Hi eventual,
On Monday 25 Apr 2011 06:22:54 eventual wrote:
I am using windows operating system.
I wanted to rename some files within certain directories and my files
contain chinese characters. After renaming, I could not see those chinese
characters, what must I do to retain those chinese characters. Below is
the file name and the script. Thanks
file name = 141有多少爱可以重来 迪克牛仔.mp3
after renaming the file is testing123~1.MP3
I don't have the right font (hoping this message was indeed Unicode, and
declared the encoding right), and I have not worked programaticaly with
Unicode filenames in Windows (being Linux-hosted, etc.). It seems that Perl
has been gaining some popularity as a scripting and programming tool for
Windows systems, which sounds encouraging.

A few comments on your code though.
===== script as follows =========
Always add "use strict;" and "use warnings;". It will prevent many common
errors. (Many people believe that it's a step forward because then you have to
declare many variables, but it's a descent for the purpose of short-term and
long-term ascent, and *is* necessary.)

Your editor should have a way to add it automatically for every file. I don't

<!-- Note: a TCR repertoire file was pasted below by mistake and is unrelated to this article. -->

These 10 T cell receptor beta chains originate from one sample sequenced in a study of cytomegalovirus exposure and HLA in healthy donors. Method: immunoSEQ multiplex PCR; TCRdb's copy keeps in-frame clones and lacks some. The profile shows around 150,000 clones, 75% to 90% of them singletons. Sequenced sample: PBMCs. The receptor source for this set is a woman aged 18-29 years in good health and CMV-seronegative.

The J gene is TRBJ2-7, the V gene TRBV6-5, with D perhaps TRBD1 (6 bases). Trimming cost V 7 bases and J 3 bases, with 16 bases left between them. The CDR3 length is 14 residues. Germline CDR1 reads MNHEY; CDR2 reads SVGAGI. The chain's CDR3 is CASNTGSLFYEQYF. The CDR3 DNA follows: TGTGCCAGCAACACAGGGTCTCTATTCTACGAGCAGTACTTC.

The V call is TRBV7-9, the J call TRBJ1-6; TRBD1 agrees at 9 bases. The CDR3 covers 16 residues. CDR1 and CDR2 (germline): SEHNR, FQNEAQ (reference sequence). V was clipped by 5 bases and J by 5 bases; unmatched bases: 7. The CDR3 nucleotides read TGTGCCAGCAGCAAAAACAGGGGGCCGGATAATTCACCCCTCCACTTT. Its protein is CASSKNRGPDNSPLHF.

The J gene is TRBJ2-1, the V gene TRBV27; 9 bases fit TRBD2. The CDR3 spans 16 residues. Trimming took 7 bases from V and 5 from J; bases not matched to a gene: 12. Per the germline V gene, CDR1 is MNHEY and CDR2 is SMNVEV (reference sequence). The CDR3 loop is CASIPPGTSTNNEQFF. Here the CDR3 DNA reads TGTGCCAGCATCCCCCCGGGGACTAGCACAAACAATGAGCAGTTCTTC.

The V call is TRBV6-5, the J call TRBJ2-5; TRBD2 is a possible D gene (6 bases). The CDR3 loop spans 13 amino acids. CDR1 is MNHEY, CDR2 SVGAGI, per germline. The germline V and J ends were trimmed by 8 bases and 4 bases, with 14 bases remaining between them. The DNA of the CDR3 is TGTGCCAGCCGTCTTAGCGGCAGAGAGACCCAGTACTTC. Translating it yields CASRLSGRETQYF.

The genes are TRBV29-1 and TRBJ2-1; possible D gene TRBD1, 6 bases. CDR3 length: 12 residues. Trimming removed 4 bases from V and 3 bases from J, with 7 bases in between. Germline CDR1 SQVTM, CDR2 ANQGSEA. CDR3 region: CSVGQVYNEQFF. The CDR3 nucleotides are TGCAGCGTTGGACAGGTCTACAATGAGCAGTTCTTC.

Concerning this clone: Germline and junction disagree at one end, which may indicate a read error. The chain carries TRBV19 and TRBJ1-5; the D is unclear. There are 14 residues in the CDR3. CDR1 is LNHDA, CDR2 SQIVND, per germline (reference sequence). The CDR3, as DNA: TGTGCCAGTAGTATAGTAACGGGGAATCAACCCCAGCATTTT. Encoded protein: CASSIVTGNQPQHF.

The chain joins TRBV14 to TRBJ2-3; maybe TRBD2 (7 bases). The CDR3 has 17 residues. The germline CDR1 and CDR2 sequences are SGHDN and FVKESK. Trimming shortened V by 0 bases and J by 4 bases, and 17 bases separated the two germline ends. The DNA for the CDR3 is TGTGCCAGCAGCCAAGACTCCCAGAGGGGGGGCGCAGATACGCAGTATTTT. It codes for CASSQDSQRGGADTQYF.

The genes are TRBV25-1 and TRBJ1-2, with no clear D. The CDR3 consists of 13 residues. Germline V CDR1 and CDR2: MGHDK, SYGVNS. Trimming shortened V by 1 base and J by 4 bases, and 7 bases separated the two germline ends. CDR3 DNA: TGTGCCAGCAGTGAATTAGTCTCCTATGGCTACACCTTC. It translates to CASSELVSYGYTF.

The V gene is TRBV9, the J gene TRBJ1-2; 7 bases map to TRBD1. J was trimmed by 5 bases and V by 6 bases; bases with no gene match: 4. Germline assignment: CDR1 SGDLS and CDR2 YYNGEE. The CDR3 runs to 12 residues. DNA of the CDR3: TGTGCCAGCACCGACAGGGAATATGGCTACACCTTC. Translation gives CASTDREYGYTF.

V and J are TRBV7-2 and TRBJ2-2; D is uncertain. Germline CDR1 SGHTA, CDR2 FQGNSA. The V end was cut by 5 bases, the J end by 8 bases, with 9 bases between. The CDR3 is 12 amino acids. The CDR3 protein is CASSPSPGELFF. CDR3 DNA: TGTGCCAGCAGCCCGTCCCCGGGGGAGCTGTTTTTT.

know what it is, but you should use https://duckduckgo.com/ or
http://www.google.com/ for that. (It is believed that duckduckgo is better for
many software development-related searches and for Perl especially.).
use File::Copy; Nice!
my $directories = 'd:\\test' ;
Is it "directories" or "directory"? Also see:


It better be "dir_path" or "dir_pathname" or whatever.
opendir (MYHANDLE , $directories) || die "Cant open directories :$! ";
You should avoid using global file handles, but it shouldn't matter here.
my @files = readdir MYHANDLE;
closedir MYHANDLE;
Nice idiomatic Perl but see File::Spec's no_upwards:


There are also some convenient abstractions over File::Spec and similar
modules that you may wish to use:

* http://perl-begin.org/uses/sys-admin/
foreach (@files) {
Don't iterate with $_ for anything half-serious like that. Use "foreach my
$filename (@filenames) {".
if (/(^141)(.+$)/){
my $original = $_;
rename "$directories\\$original", "$directories\\$_";
OK, you really should use File::Spec here.
print @files;
You probably want print map { "$_\n" } @files;


Shlomi Fish

Shlomi Fish http://www.shlomifish.org/
"Star Trek: We, the Living Dead" - http://shlom.in/st-wtld

English spelling aims to be consistent. Publicly and methodically.

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postedApr 25, '11 at 3:23a
activeApr 25, '11 at 9:12a

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